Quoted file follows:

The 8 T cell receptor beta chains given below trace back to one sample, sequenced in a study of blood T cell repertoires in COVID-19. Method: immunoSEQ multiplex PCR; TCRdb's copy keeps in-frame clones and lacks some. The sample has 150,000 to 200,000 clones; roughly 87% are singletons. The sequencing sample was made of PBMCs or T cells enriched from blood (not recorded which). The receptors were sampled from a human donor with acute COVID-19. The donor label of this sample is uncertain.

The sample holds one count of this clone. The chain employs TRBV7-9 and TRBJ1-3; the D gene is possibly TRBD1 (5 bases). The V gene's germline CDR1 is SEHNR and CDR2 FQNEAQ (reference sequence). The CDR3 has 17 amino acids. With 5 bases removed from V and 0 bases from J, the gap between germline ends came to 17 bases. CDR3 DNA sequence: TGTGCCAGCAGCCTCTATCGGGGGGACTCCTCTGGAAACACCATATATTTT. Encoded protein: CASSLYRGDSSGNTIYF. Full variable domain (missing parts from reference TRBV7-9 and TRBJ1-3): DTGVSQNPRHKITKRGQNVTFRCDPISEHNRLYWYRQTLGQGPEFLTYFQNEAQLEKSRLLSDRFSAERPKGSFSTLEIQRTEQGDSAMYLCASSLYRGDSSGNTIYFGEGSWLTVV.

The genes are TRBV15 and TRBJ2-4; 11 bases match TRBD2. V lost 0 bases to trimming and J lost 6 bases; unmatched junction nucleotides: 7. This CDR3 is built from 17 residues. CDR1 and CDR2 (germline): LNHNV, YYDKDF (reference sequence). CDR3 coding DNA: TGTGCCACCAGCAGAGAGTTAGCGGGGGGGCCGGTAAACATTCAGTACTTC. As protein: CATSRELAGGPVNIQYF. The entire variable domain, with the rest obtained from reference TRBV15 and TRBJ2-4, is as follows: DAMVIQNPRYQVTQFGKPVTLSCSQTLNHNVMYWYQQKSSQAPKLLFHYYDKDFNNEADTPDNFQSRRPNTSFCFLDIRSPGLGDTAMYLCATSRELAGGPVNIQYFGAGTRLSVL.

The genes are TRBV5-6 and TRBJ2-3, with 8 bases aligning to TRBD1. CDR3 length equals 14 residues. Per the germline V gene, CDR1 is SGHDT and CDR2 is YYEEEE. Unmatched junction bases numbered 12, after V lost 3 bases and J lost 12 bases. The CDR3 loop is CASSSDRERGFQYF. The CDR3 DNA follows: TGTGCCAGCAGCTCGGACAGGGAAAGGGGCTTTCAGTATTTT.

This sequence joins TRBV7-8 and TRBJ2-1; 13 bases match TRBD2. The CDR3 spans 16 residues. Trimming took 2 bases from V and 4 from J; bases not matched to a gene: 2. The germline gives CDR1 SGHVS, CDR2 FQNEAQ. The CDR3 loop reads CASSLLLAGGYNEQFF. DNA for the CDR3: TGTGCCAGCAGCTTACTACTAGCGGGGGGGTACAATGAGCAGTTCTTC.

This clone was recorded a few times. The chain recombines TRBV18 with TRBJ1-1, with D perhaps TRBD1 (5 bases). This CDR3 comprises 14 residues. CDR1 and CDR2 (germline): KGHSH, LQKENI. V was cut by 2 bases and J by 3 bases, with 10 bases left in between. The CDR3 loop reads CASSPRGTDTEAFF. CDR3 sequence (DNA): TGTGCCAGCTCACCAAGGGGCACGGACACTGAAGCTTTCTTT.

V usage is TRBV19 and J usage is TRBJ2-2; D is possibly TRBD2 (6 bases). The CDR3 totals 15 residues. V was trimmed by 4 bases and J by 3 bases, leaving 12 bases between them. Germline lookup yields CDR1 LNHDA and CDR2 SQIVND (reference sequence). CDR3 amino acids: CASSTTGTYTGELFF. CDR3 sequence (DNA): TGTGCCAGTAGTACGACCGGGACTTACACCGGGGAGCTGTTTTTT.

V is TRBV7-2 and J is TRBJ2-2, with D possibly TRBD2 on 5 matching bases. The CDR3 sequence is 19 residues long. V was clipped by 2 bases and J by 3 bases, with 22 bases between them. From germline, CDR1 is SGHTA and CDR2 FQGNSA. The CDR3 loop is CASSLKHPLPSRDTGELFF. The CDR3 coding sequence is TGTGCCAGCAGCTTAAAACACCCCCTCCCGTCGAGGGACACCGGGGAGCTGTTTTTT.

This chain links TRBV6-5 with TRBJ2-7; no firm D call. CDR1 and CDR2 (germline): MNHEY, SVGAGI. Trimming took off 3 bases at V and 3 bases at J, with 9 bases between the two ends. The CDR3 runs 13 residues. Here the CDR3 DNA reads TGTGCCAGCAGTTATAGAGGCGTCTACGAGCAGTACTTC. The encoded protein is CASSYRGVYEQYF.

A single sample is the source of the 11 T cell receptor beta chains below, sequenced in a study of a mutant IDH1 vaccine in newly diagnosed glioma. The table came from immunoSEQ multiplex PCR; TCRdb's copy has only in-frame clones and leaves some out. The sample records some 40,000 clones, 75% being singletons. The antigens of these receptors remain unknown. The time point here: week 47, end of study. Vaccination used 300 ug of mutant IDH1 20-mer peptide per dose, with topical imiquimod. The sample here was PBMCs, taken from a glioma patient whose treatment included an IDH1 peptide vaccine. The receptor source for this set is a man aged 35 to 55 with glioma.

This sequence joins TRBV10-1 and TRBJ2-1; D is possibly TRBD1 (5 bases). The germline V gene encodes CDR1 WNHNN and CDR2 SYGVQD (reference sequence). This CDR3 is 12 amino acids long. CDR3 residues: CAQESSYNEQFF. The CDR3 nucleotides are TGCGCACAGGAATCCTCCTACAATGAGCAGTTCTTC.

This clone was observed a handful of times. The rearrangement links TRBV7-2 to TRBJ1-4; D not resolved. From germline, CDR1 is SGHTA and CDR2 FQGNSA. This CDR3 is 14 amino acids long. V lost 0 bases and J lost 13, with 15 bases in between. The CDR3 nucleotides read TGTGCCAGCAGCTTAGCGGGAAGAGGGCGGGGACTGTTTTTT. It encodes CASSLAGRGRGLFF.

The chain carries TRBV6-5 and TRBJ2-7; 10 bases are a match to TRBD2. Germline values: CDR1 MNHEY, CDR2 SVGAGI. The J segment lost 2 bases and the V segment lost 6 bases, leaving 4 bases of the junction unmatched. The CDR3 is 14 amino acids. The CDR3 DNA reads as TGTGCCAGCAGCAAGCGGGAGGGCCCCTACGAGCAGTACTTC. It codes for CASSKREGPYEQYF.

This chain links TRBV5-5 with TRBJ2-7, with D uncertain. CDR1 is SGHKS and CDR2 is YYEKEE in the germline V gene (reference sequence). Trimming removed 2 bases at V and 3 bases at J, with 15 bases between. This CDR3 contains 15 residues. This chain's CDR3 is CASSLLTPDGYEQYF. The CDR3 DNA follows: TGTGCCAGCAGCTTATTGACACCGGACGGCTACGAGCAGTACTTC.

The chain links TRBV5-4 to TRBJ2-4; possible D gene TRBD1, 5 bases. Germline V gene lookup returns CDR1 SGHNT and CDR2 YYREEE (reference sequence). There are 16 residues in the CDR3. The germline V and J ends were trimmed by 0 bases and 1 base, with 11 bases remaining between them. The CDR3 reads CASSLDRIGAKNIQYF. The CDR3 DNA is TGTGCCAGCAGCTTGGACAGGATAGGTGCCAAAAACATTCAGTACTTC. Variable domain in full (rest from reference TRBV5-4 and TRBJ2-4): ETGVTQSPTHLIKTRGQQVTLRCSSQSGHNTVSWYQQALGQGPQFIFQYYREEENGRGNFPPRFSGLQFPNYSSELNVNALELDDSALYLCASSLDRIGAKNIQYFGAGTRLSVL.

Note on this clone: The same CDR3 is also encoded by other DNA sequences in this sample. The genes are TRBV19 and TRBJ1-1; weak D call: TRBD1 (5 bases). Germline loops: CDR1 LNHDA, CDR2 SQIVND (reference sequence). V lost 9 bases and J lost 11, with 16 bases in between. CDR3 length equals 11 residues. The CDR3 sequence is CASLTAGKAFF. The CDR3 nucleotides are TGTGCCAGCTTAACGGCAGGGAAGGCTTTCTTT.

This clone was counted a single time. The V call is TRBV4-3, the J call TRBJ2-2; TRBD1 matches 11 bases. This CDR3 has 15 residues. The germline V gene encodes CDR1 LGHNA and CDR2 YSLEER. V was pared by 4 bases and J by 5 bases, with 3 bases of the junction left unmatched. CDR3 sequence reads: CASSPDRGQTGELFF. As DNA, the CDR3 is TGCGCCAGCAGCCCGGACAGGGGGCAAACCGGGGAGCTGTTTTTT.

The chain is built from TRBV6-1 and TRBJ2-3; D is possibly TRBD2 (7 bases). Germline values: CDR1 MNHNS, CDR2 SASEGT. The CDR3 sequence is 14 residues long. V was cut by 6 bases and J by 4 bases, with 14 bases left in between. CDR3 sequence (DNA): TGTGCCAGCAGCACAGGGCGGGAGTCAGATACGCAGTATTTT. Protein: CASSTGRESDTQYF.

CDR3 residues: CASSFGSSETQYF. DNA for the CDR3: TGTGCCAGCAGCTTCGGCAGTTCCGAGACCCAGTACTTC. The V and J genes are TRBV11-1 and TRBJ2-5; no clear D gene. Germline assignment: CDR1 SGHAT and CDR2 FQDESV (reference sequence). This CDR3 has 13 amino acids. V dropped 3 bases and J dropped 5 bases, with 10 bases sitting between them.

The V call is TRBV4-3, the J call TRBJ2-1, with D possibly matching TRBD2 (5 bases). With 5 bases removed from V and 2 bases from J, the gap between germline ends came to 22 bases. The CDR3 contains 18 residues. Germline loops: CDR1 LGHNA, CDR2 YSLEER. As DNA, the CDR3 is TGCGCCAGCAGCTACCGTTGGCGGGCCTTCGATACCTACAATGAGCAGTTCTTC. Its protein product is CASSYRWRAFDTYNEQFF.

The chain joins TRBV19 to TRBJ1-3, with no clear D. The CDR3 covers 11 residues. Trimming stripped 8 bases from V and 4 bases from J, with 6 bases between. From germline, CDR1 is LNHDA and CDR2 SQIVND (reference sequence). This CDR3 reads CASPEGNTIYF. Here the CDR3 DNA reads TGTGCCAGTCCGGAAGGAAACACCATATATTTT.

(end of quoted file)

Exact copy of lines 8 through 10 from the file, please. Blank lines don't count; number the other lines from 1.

V is TRBV7-2 and J is TRBJ2-2, with D possibly TRBD2 on 5 matching bases. The CDR3 sequence is 19 residues long. V was clipped by 2 bases and J by 3 bases, with 22 bases between them. From germline, CDR1 is SGHTA and CDR2 FQGNSA. The CDR3 loop is CASSLKHPLPSRDTGELFF. The CDR3 coding sequence is TGTGCCAGCAGCTTAAAACACCCCCTCCCGTCGAGGGACACCGGGGAGCTGTTTTTT.

This chain links TRBV6-5 with TRBJ2-7; no firm D call. CDR1 and CDR2 (germline): MNHEY, SVGAGI. Trimming took off 3 bases at V and 3 bases at J, with 9 bases between the two ends. The CDR3 runs 13 residues. Here the CDR3 DNA reads TGTGCCAGCAGTTATAGAGGCGTCTACGAGCAGTACTTC. The encoded protein is CASSYRGVYEQYF.

A single sample is the source of the 11 T cell receptor beta chains below, sequenced in a study of a mutant IDH1 vaccine in newly diagnosed glioma. The table came from immunoSEQ multiplex PCR; TCRdb's copy has only in-frame clones and leaves some out. The sample records some 40,000 clones, 75% being singletons. The antigens of these receptors remain unknown. The time point here: week 47, end of study. Vaccination used 300 ug of mutant IDH1 20-mer peptide per dose, with topical imiquimod. The sample here was PBMCs, taken from a glioma patient whose treatment included an IDH1 peptide vaccine. The receptor source for this set is a man aged 35 to 55 with glioma.